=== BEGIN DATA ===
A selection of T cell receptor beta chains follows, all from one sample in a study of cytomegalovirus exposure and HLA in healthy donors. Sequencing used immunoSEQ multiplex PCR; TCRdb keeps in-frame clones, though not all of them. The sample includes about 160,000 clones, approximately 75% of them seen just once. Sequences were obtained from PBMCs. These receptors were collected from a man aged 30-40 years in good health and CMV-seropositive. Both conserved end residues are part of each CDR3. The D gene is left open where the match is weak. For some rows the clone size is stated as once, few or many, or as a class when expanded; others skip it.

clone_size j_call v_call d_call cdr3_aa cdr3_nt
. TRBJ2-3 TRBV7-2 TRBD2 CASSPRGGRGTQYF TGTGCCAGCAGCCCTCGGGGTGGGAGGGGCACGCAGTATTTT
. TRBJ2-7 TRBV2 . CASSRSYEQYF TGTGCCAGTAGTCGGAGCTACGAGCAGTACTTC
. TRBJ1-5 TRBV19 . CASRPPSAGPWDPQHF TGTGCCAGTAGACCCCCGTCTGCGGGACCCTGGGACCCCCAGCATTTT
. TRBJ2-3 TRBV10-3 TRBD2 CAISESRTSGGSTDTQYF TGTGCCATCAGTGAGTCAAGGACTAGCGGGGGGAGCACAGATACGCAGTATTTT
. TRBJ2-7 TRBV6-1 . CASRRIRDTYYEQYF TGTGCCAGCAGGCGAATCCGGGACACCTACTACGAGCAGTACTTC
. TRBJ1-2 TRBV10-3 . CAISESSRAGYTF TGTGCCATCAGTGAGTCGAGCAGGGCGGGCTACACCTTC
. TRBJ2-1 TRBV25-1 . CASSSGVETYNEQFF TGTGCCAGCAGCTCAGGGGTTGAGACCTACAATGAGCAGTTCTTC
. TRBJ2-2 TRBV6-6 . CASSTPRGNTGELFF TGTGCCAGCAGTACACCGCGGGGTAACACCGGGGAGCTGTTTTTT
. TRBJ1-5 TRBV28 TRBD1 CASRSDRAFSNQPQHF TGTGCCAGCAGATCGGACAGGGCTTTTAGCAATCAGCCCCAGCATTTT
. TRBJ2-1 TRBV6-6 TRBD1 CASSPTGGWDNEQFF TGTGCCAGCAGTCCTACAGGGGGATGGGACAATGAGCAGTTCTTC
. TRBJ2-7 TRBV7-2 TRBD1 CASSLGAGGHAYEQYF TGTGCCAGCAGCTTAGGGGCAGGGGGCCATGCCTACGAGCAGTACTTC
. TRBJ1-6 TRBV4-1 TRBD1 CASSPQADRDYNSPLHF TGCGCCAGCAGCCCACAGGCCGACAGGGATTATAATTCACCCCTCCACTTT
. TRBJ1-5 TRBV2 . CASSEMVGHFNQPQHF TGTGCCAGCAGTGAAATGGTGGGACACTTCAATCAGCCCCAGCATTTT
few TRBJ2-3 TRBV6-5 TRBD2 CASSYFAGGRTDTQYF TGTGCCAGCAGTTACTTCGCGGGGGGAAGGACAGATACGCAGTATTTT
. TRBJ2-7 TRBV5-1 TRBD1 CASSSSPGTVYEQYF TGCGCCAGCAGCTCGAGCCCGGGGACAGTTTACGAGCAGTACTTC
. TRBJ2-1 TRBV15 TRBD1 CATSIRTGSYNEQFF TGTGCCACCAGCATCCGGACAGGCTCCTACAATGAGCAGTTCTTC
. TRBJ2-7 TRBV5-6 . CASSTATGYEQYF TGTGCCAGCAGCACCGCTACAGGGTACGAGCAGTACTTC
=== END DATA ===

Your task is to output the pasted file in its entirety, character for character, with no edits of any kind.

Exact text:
A selection of T cell receptor beta chains follows, all from one sample in a study of cytomegalovirus exposure and HLA in healthy donors. Sequencing used immunoSEQ multiplex PCR; TCRdb keeps in-frame clones, though not all of them. The sample includes about 160,000 clones, approximately 75% of them seen just once. Sequences were obtained from PBMCs. These receptors were collected from a man aged 30-40 years in good health and CMV-seropositive. Both conserved end residues are part of each CDR3. The D gene is left open where the match is weak. For some rows the clone size is stated as once, few or many, or as a class when expanded; others skip it.

clone_size j_call v_call d_call cdr3_aa cdr3_nt
. TRBJ2-3 TRBV7-2 TRBD2 CASSPRGGRGTQYF TGTGCCAGCAGCCCTCGGGGTGGGAGGGGCACGCAGTATTTT
. TRBJ2-7 TRBV2 . CASSRSYEQYF TGTGCCAGTAGTCGGAGCTACGAGCAGTACTTC
. TRBJ1-5 TRBV19 . CASRPPSAGPWDPQHF TGTGCCAGTAGACCCCCGTCTGCGGGACCCTGGGACCCCCAGCATTTT
. TRBJ2-3 TRBV10-3 TRBD2 CAISESRTSGGSTDTQYF TGTGCCATCAGTGAGTCAAGGACTAGCGGGGGGAGCACAGATACGCAGTATTTT
. TRBJ2-7 TRBV6-1 . CASRRIRDTYYEQYF TGTGCCAGCAGGCGAATCCGGGACACCTACTACGAGCAGTACTTC
. TRBJ1-2 TRBV10-3 . CAISESSRAGYTF TGTGCCATCAGTGAGTCGAGCAGGGCGGGCTACACCTTC
. TRBJ2-1 TRBV25-1 . CASSSGVETYNEQFF TGTGCCAGCAGCTCAGGGGTTGAGACCTACAATGAGCAGTTCTTC
. TRBJ2-2 TRBV6-6 . CASSTPRGNTGELFF TGTGCCAGCAGTACACCGCGGGGTAACACCGGGGAGCTGTTTTTT
. TRBJ1-5 TRBV28 TRBD1 CASRSDRAFSNQPQHF TGTGCCAGCAGATCGGACAGGGCTTTTAGCAATCAGCCCCAGCATTTT
. TRBJ2-1 TRBV6-6 TRBD1 CASSPTGGWDNEQFF TGTGCCAGCAGTCCTACAGGGGGATGGGACAATGAGCAGTTCTTC
. TRBJ2-7 TRBV7-2 TRBD1 CASSLGAGGHAYEQYF TGTGCCAGCAGCTTAGGGGCAGGGGGCCATGCCTACGAGCAGTACTTC
. TRBJ1-6 TRBV4-1 TRBD1 CASSPQADRDYNSPLHF TGCGCCAGCAGCCCACAGGCCGACAGGGATTATAATTCACCCCTCCACTTT
. TRBJ1-5 TRBV2 . CASSEMVGHFNQPQHF TGTGCCAGCAGTGAAATGGTGGGACACTTCAATCAGCCCCAGCATTTT
few TRBJ2-3 TRBV6-5 TRBD2 CASSYFAGGRTDTQYF TGTGCCAGCAGTTACTTCGCGGGGGGAAGGACAGATACGCAGTATTTT
. TRBJ2-7 TRBV5-1 TRBD1 CASSSSPGTVYEQYF TGCGCCAGCAGCTCGAGCCCGGGGACAGTTTACGAGCAGTACTTC
. TRBJ2-1 TRBV15 TRBD1 CATSIRTGSYNEQFF TGTGCCACCAGCATCCGGACAGGCTCCTACAATGAGCAGTTCTTC
. TRBJ2-7 TRBV5-6 . CASSTATGYEQYF TGTGCCAGCAGCACCGCTACAGGGTACGAGCAGTACTTC